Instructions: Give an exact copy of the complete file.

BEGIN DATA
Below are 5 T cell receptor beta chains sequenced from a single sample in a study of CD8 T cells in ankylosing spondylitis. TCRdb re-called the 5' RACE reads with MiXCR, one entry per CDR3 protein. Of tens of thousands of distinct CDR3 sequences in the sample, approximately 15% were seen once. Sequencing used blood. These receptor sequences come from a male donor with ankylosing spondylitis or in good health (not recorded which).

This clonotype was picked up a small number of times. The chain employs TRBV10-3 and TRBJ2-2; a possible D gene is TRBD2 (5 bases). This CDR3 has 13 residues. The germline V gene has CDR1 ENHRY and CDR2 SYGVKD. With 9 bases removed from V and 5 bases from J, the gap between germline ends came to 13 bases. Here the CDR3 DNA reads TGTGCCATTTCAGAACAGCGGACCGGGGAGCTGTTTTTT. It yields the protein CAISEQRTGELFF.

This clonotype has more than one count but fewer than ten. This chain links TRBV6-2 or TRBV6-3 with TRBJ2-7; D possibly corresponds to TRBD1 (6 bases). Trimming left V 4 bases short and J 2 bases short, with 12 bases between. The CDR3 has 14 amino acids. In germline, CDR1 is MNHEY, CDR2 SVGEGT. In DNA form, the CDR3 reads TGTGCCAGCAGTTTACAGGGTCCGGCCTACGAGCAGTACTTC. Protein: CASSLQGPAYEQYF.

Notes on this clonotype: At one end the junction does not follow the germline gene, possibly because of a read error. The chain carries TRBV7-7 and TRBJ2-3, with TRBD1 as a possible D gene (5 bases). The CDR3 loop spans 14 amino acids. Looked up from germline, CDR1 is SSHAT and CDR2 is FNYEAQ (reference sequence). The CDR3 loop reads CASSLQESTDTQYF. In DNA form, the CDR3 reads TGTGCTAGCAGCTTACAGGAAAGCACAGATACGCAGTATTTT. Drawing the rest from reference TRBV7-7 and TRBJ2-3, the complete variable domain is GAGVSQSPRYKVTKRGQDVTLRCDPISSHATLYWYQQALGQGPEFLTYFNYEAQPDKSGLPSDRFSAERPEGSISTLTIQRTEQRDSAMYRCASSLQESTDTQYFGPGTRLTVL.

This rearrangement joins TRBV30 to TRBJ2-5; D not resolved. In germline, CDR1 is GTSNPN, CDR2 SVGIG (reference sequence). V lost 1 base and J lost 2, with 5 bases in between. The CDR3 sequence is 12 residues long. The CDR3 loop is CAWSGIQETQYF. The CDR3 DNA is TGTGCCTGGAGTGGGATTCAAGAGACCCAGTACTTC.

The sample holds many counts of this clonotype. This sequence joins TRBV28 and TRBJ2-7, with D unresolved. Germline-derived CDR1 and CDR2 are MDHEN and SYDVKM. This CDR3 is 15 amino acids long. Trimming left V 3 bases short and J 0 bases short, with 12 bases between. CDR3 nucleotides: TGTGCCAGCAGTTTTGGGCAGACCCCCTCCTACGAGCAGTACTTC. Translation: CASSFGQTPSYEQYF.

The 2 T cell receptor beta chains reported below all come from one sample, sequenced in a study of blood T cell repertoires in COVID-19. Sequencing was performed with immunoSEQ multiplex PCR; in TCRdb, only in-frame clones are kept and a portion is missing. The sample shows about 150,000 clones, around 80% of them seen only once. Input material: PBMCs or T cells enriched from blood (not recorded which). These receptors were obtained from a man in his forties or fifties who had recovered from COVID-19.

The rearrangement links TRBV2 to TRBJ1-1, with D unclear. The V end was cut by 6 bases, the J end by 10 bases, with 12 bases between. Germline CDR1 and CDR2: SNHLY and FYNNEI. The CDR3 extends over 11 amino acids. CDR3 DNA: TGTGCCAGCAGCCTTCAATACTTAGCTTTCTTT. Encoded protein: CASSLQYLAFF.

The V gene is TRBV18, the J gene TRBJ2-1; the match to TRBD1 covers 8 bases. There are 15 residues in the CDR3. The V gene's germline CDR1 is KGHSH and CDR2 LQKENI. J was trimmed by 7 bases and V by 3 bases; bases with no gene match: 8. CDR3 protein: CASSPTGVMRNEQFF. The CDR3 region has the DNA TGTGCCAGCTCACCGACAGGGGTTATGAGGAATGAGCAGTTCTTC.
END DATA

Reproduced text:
Below are 5 T cell receptor beta chains sequenced from a single sample in a study of CD8 T cells in ankylosing spondylitis. TCRdb re-called the 5' RACE reads with MiXCR, one entry per CDR3 protein. Of tens of thousands of distinct CDR3 sequences in the sample, approximately 15% were seen once. Sequencing used blood. These receptor sequences come from a male donor with ankylosing spondylitis or in good health (not recorded which).

This clonotype was picked up a small number of times. The chain employs TRBV10-3 and TRBJ2-2; a possible D gene is TRBD2 (5 bases). This CDR3 has 13 residues. The germline V gene has CDR1 ENHRY and CDR2 SYGVKD. With 9 bases removed from V and 5 bases from J, the gap between germline ends came to 13 bases. Here the CDR3 DNA reads TGTGCCATTTCAGAACAGCGGACCGGGGAGCTGTTTTTT. It yields the protein CAISEQRTGELFF.

This clonotype has more than one count but fewer than ten. This chain links TRBV6-2 or TRBV6-3 with TRBJ2-7; D possibly corresponds to TRBD1 (6 bases). Trimming left V 4 bases short and J 2 bases short, with 12 bases between. The CDR3 has 14 amino acids. In germline, CDR1 is MNHEY, CDR2 SVGEGT. In DNA form, the CDR3 reads TGTGCCAGCAGTTTACAGGGTCCGGCCTACGAGCAGTACTTC. Protein: CASSLQGPAYEQYF.

Notes on this clonotype: At one end the junction does not follow the germline gene, possibly because of a read error. The chain carries TRBV7-7 and TRBJ2-3, with TRBD1 as a possible D gene (5 bases). The CDR3 loop spans 14 amino acids. Looked up from germline, CDR1 is SSHAT and CDR2 is FNYEAQ (reference sequence). The CDR3 loop reads CASSLQESTDTQYF. In DNA form, the CDR3 reads TGTGCTAGCAGCTTACAGGAAAGCACAGATACGCAGTATTTT. Drawing the rest from reference TRBV7-7 and TRBJ2-3, the complete variable domain is GAGVSQSPRYKVTKRGQDVTLRCDPISSHATLYWYQQALGQGPEFLTYFNYEAQPDKSGLPSDRFSAERPEGSISTLTIQRTEQRDSAMYRCASSLQESTDTQYFGPGTRLTVL.

This rearrangement joins TRBV30 to TRBJ2-5; D not resolved. In germline, CDR1 is GTSNPN, CDR2 SVGIG (reference sequence). V lost 1 base and J lost 2, with 5 bases in between. The CDR3 sequence is 12 residues long. The CDR3 loop is CAWSGIQETQYF. The CDR3 DNA is TGTGCCTGGAGTGGGATTCAAGAGACCCAGTACTTC.

The sample holds many counts of this clonotype. This sequence joins TRBV28 and TRBJ2-7, with D unresolved. Germline-derived CDR1 and CDR2 are MDHEN and SYDVKM. This CDR3 is 15 amino acids long. Trimming left V 3 bases short and J 0 bases short, with 12 bases between. CDR3 nucleotides: TGTGCCAGCAGTTTTGGGCAGACCCCCTCCTACGAGCAGTACTTC. Translation: CASSFGQTPSYEQYF.

The 2 T cell receptor beta chains reported below all come from one sample, sequenced in a study of blood T cell repertoires in COVID-19. Sequencing was performed with immunoSEQ multiplex PCR; in TCRdb, only in-frame clones are kept and a portion is missing. The sample shows about 150,000 clones, around 80% of them seen only once. Input material: PBMCs or T cells enriched from blood (not recorded which). These receptors were obtained from a man in his forties or fifties who had recovered from COVID-19.

The rearrangement links TRBV2 to TRBJ1-1, with D unclear. The V end was cut by 6 bases, the J end by 10 bases, with 12 bases between. Germline CDR1 and CDR2: SNHLY and FYNNEI. The CDR3 extends over 11 amino acids. CDR3 DNA: TGTGCCAGCAGCCTTCAATACTTAGCTTTCTTT. Encoded protein: CASSLQYLAFF.

The V gene is TRBV18, the J gene TRBJ2-1; the match to TRBD1 covers 8 bases. There are 15 residues in the CDR3. The V gene's germline CDR1 is KGHSH and CDR2 LQKENI. J was trimmed by 7 bases and V by 3 bases; bases with no gene match: 8. CDR3 protein: CASSPTGVMRNEQFF. The CDR3 region has the DNA TGTGCCAGCTCACCGACAGGGGTTATGAGGAATGAGCAGTTCTTC.